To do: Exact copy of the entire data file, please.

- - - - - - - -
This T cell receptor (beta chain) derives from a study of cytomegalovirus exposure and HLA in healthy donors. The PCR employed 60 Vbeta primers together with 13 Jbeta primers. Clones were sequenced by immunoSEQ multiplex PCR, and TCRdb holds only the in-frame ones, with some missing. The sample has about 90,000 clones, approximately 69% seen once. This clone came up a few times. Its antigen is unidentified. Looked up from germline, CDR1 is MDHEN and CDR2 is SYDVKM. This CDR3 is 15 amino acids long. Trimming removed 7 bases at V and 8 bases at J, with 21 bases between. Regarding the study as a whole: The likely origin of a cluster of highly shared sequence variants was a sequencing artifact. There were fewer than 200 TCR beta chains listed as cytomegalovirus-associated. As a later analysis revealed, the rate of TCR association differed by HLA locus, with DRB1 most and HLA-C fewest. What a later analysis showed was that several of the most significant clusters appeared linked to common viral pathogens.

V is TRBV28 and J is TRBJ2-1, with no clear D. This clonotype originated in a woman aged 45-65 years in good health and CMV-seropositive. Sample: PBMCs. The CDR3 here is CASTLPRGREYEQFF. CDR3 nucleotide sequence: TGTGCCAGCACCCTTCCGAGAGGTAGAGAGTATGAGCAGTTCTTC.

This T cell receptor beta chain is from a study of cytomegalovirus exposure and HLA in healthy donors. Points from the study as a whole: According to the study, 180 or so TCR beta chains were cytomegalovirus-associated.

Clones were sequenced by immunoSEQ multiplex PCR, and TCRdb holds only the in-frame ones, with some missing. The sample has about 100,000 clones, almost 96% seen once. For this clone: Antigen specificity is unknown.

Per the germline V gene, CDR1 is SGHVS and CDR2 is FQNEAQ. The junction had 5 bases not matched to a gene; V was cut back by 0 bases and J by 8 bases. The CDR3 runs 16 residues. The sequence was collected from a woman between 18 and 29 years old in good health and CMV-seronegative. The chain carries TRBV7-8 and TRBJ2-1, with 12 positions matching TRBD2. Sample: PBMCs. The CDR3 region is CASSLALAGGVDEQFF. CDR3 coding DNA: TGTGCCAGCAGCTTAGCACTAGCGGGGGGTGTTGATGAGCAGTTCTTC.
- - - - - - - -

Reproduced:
This T cell receptor (beta chain) derives from a study of cytomegalovirus exposure and HLA in healthy donors. The PCR employed 60 Vbeta primers together with 13 Jbeta primers. Clones were sequenced by immunoSEQ multiplex PCR, and TCRdb holds only the in-frame ones, with some missing. The sample has about 90,000 clones, approximately 69% seen once. This clone came up a few times. Its antigen is unidentified. Looked up from germline, CDR1 is MDHEN and CDR2 is SYDVKM. This CDR3 is 15 amino acids long. Trimming removed 7 bases at V and 8 bases at J, with 21 bases between. Regarding the study as a whole: The likely origin of a cluster of highly shared sequence variants was a sequencing artifact. There were fewer than 200 TCR beta chains listed as cytomegalovirus-associated. As a later analysis revealed, the rate of TCR association differed by HLA locus, with DRB1 most and HLA-C fewest. What a later analysis showed was that several of the most significant clusters appeared linked to common viral pathogens.

V is TRBV28 and J is TRBJ2-1, with no clear D. This clonotype originated in a woman aged 45-65 years in good health and CMV-seropositive. Sample: PBMCs. The CDR3 here is CASTLPRGREYEQFF. CDR3 nucleotide sequence: TGTGCCAGCACCCTTCCGAGAGGTAGAGAGTATGAGCAGTTCTTC.

This T cell receptor beta chain is from a study of cytomegalovirus exposure and HLA in healthy donors. Points from the study as a whole: According to the study, 180 or so TCR beta chains were cytomegalovirus-associated.

Clones were sequenced by immunoSEQ multiplex PCR, and TCRdb holds only the in-frame ones, with some missing. The sample has about 100,000 clones, almost 96% seen once. For this clone: Antigen specificity is unknown.

Per the germline V gene, CDR1 is SGHVS and CDR2 is FQNEAQ. The junction had 5 bases not matched to a gene; V was cut back by 0 bases and J by 8 bases. The CDR3 runs 16 residues. The sequence was collected from a woman between 18 and 29 years old in good health and CMV-seronegative. The chain carries TRBV7-8 and TRBJ2-1, with 12 positions matching TRBD2. Sample: PBMCs. The CDR3 region is CASSLALAGGVDEQFF. CDR3 coding DNA: TGTGCCAGCAGCTTAGCACTAGCGGGGGGTGTTGATGAGCAGTTCTTC.